Molecular mechanisms regulating physiological adaptions in pancreatic [Beta]- cells
- Kartik Viswanathan.
- June 2011.
- Physical description
- online resource (xii, 135 pages) : illustrations (some color)
- Viswanathan, Kartik.
- Giaccia, Amato J. thesis advisor.
- Kim, Seung (Seung K.) thesis advisor (primary).
- Kuo, Calvin Jay. thesis advisor.
- Wysocka, Joanna, Ph. D. thesis advisor.
- Stanford University. Committee on Graduate Studies. degree grantor.
- Stanford University. Program in Cancer Biology.
- Includes bibliographical references (p. 120-135).
- Pancreatic [Beta]-cells secrete insulin to maintain systemic glucose balance. In response to physiological or pathological stresses that increase insulin demand, [Beta]-cells proliferate and enhance insulin secretion to increase insulin output. However, the mechanisms that govern these facultative changes are unclear. In this thesis, I investigate two potential factors in achieving these essential adaptive changes -- hypoxia inducible factor 1 alpha (Hif1a) and prolactin receptor (Prlr). During pregnancy, a common acquire state with increased insulin demand, Hif1a and Hif1a target gene expression, including Vegfa, Glut1, Gck were increased in maternal islets. Using mouse genetics, conditional deletion of Hif1a in [Beta]-cells ([Beta]Hif1a KO) resulted in glucose intolerance in pregnant, but not virgin, mice. Pregnant [Beta]Hif1a KO mice had impaired target gene expression, defective islet insulin secretion, and reduced vascularity. Pregnant mice develop transient hyperlipidemia, and recapitulation of the hyperlipidemia with fat-challenge or lipid treament induced Hif1a, Vegfa, and Pgk1 expression. Similar to pregnant [Beta]Hif1a KO mice, fat-challenged [Beta]Hif1a KO developed hyperglycemia, hypoinsulinemia, and glucose intolerance. All three hyperlipidemic states show ER stress, and treatment of unstressed mouse or human islets with thapsigargin was sufficient to increase Hif1a and downstream targets. To assess the significance of prolactin signaling in [Beta]-cell function and proliferation in adaptive settings, I created a novel conditional Prlr mouse model. In non-pregnant mice with [Beta]-cell-specific deletion of Prlr ([Beta]Prlr KO), glucose homeostasis is normal. However, pregnant [Beta]Prlr KO mice developed significant glucose intolerance. Given the widespread effects of lactogens on [Beta]-cell physiology, I anticipate altered [Beta]-cell proliferation and secretion in [Beta]Prlr KO islets, and current studies are underway to address this hypothesis. Collectively, our work has revealed that in settings of insulin resistance, both Hif1a and Prlr signaling play important roles in regulating the physiological changes required for proper [Beta]-cell function.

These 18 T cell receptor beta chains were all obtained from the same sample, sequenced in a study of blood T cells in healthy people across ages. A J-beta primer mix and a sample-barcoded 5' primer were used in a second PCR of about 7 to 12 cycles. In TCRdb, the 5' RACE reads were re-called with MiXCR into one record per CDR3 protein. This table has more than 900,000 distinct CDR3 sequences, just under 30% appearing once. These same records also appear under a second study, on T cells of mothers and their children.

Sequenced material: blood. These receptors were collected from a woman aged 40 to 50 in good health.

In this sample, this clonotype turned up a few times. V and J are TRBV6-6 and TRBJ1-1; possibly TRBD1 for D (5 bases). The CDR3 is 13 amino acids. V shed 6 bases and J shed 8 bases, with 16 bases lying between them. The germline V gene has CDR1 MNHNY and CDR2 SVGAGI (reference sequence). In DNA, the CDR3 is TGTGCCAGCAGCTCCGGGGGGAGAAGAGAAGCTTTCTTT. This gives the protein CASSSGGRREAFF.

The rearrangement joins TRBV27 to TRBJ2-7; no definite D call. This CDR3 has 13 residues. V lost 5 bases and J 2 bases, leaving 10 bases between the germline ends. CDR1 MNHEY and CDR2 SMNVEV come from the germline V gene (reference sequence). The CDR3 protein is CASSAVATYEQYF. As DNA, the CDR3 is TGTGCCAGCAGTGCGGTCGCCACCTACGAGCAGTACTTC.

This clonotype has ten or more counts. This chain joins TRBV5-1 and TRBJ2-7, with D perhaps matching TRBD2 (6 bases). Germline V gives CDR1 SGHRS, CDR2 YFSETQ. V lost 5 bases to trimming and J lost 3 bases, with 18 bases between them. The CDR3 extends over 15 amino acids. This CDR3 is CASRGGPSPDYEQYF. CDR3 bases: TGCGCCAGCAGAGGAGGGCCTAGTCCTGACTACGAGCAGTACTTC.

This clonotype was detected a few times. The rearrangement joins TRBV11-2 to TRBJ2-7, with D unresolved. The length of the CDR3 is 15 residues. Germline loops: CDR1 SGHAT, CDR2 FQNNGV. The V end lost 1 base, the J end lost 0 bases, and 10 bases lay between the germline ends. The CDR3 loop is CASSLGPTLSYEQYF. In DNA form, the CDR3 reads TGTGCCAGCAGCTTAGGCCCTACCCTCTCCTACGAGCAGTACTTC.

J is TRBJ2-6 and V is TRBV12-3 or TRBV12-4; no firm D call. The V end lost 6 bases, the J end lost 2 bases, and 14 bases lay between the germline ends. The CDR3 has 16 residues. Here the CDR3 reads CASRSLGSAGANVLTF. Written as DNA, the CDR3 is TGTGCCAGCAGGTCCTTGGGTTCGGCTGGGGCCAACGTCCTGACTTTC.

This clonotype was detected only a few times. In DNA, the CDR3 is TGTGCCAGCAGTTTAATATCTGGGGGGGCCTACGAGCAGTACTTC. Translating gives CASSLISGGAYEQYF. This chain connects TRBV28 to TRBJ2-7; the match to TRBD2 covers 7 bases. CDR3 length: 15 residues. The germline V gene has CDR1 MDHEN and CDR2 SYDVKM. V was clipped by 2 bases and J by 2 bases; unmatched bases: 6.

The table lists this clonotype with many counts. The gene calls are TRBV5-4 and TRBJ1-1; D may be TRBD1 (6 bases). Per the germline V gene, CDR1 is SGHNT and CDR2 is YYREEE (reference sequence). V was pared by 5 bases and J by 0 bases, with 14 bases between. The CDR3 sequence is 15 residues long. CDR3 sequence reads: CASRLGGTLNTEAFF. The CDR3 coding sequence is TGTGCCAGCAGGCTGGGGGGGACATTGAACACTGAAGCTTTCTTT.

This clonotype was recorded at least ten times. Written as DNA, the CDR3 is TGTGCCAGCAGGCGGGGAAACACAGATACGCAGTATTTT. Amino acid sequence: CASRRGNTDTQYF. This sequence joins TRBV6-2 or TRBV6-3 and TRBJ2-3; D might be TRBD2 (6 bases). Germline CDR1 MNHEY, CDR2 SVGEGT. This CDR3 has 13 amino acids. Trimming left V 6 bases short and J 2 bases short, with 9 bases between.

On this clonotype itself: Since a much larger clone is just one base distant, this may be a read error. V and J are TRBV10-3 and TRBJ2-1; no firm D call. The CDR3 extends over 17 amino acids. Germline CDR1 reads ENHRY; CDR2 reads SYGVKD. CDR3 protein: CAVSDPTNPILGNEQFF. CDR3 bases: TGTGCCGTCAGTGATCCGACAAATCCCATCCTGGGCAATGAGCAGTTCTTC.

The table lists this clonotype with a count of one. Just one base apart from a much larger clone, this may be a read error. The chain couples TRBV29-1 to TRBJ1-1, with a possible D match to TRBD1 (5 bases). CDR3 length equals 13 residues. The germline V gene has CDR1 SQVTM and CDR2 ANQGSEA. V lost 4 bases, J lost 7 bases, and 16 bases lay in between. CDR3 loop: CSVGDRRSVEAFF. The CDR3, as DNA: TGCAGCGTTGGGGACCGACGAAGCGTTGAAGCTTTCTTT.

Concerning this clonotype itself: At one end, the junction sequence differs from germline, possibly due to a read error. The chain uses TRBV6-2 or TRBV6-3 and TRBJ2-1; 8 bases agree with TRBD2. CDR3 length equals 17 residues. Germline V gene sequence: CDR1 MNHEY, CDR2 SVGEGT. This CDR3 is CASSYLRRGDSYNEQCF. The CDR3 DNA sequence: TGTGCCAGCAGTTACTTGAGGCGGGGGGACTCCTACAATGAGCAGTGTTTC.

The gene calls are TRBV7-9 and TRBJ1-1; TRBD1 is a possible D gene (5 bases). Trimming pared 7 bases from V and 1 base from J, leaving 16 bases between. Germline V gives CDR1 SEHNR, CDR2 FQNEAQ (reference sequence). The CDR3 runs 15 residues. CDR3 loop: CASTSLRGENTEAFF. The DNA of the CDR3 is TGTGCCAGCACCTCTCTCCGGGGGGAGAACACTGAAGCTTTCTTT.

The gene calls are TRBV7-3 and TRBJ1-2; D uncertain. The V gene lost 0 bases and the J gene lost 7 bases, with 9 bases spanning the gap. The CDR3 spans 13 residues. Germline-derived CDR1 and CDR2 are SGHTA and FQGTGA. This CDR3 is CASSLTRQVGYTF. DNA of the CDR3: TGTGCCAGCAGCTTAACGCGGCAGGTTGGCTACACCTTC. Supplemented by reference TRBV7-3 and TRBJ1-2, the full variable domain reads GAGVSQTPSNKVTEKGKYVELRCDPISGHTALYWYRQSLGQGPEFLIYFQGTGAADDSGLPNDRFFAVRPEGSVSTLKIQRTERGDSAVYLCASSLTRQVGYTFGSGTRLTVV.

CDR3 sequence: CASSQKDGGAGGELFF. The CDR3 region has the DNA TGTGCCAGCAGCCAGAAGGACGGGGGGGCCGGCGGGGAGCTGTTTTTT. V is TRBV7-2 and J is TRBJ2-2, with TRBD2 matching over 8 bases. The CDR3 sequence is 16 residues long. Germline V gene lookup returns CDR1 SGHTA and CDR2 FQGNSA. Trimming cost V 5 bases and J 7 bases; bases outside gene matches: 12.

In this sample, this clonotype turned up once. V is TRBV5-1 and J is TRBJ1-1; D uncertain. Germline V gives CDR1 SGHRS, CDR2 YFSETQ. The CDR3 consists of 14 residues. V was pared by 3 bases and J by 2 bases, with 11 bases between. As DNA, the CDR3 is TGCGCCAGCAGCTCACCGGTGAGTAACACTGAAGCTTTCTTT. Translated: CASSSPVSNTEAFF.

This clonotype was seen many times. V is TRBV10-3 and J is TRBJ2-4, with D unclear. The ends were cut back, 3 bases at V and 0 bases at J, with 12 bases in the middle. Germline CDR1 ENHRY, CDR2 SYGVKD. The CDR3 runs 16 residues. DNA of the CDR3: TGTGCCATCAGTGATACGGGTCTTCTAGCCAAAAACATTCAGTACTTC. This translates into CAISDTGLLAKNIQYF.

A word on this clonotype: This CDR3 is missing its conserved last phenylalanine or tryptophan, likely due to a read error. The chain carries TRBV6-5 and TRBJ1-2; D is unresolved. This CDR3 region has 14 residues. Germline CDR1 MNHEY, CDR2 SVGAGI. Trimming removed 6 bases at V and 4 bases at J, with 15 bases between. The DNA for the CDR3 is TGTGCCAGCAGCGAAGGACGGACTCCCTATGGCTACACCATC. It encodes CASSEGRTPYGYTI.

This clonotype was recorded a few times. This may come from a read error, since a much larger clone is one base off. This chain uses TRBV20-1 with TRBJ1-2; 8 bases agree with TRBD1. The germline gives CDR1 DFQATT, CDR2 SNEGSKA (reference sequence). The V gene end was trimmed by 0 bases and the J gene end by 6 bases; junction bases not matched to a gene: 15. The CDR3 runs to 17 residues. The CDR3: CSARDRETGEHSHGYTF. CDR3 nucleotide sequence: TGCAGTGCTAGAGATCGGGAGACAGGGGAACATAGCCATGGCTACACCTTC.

- Publication date
- Title Variation
- Molecular mechanisms regulating physiological adaptions in pancreatic β-cells
- Submitted to the Program in Cancer Biology and the Committee on Graduate Studies of Stanford University.
- Thesis (Ph.D.)--Stanford University, 2011.